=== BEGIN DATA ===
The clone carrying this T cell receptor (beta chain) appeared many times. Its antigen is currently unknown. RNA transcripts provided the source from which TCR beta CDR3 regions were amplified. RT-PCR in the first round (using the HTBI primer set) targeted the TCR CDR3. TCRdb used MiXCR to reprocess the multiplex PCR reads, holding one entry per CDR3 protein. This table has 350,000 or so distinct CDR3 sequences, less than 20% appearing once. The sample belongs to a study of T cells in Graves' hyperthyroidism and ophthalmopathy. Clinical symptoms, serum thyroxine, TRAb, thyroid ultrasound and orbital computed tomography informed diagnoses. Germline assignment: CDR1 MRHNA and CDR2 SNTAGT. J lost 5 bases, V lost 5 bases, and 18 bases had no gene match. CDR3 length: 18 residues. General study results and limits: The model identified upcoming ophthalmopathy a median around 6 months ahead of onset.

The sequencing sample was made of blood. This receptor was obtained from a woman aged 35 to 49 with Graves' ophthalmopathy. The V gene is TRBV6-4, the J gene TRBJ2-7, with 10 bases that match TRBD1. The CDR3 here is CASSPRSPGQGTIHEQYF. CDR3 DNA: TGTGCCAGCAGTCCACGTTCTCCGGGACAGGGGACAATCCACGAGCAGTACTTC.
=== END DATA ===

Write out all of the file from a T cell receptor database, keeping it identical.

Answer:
The clone carrying this T cell receptor (beta chain) appeared many times. Its antigen is currently unknown. RNA transcripts provided the source from which TCR beta CDR3 regions were amplified. RT-PCR in the first round (using the HTBI primer set) targeted the TCR CDR3. TCRdb used MiXCR to reprocess the multiplex PCR reads, holding one entry per CDR3 protein. This table has 350,000 or so distinct CDR3 sequences, less than 20% appearing once. The sample belongs to a study of T cells in Graves' hyperthyroidism and ophthalmopathy. Clinical symptoms, serum thyroxine, TRAb, thyroid ultrasound and orbital computed tomography informed diagnoses. Germline assignment: CDR1 MRHNA and CDR2 SNTAGT. J lost 5 bases, V lost 5 bases, and 18 bases had no gene match. CDR3 length: 18 residues. General study results and limits: The model identified upcoming ophthalmopathy a median around 6 months ahead of onset.

The sequencing sample was made of blood. This receptor was obtained from a woman aged 35 to 49 with Graves' ophthalmopathy. The V gene is TRBV6-4, the J gene TRBJ2-7, with 10 bases that match TRBD1. The CDR3 here is CASSPRSPGQGTIHEQYF. CDR3 DNA: TGTGCCAGCAGTCCACGTTCTCCGGGACAGGGGACAATCCACGAGCAGTACTTC.